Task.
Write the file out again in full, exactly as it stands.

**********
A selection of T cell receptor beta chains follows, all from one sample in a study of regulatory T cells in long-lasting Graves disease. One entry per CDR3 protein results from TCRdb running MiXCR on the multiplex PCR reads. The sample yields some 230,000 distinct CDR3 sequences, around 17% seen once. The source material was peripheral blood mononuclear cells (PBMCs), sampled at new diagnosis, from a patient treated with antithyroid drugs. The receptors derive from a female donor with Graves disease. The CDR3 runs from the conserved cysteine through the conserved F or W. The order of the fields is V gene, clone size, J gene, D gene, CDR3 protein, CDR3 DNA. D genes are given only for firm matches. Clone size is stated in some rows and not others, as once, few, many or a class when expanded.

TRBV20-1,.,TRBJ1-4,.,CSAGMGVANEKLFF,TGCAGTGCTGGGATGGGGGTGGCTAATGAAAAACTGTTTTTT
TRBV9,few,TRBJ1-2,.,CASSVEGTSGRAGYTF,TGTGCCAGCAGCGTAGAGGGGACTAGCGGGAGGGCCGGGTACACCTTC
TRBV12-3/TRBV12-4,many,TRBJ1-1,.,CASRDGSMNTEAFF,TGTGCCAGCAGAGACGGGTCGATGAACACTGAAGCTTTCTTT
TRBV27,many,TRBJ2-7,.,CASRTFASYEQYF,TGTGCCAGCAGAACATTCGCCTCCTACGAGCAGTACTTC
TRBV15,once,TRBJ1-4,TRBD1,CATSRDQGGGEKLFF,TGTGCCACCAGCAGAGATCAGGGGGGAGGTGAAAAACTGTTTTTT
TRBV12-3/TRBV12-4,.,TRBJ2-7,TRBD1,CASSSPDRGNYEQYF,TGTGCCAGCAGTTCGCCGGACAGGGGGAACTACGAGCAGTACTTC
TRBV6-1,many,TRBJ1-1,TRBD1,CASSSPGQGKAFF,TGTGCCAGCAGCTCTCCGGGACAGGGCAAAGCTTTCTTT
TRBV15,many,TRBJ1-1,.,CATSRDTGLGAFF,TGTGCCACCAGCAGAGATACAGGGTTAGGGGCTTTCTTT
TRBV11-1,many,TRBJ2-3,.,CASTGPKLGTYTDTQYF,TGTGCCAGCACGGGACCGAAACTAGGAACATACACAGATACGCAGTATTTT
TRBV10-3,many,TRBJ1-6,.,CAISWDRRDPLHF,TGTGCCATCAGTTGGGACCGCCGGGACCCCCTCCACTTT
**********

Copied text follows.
A selection of T cell receptor beta chains follows, all from one sample in a study of regulatory T cells in long-lasting Graves disease. One entry per CDR3 protein results from TCRdb running MiXCR on the multiplex PCR reads. The sample yields some 230,000 distinct CDR3 sequences, around 17% seen once. The source material was peripheral blood mononuclear cells (PBMCs), sampled at new diagnosis, from a patient treated with antithyroid drugs. The receptors derive from a female donor with Graves disease. The CDR3 runs from the conserved cysteine through the conserved F or W. The order of the fields is V gene, clone size, J gene, D gene, CDR3 protein, CDR3 DNA. D genes are given only for firm matches. Clone size is stated in some rows and not others, as once, few, many or a class when expanded.

TRBV20-1,.,TRBJ1-4,.,CSAGMGVANEKLFF,TGCAGTGCTGGGATGGGGGTGGCTAATGAAAAACTGTTTTTT
TRBV9,few,TRBJ1-2,.,CASSVEGTSGRAGYTF,TGTGCCAGCAGCGTAGAGGGGACTAGCGGGAGGGCCGGGTACACCTTC
TRBV12-3/TRBV12-4,many,TRBJ1-1,.,CASRDGSMNTEAFF,TGTGCCAGCAGAGACGGGTCGATGAACACTGAAGCTTTCTTT
TRBV27,many,TRBJ2-7,.,CASRTFASYEQYF,TGTGCCAGCAGAACATTCGCCTCCTACGAGCAGTACTTC
TRBV15,once,TRBJ1-4,TRBD1,CATSRDQGGGEKLFF,TGTGCCACCAGCAGAGATCAGGGGGGAGGTGAAAAACTGTTTTTT
TRBV12-3/TRBV12-4,.,TRBJ2-7,TRBD1,CASSSPDRGNYEQYF,TGTGCCAGCAGTTCGCCGGACAGGGGGAACTACGAGCAGTACTTC
TRBV6-1,many,TRBJ1-1,TRBD1,CASSSPGQGKAFF,TGTGCCAGCAGCTCTCCGGGACAGGGCAAAGCTTTCTTT
TRBV15,many,TRBJ1-1,.,CATSRDTGLGAFF,TGTGCCACCAGCAGAGATACAGGGTTAGGGGCTTTCTTT
TRBV11-1,many,TRBJ2-3,.,CASTGPKLGTYTDTQYF,TGTGCCAGCACGGGACCGAAACTAGGAACATACACAGATACGCAGTATTTT
TRBV10-3,many,TRBJ1-6,.,CAISWDRRDPLHF,TGTGCCATCAGTTGGGACCGCCGGGACCCCCTCCACTTT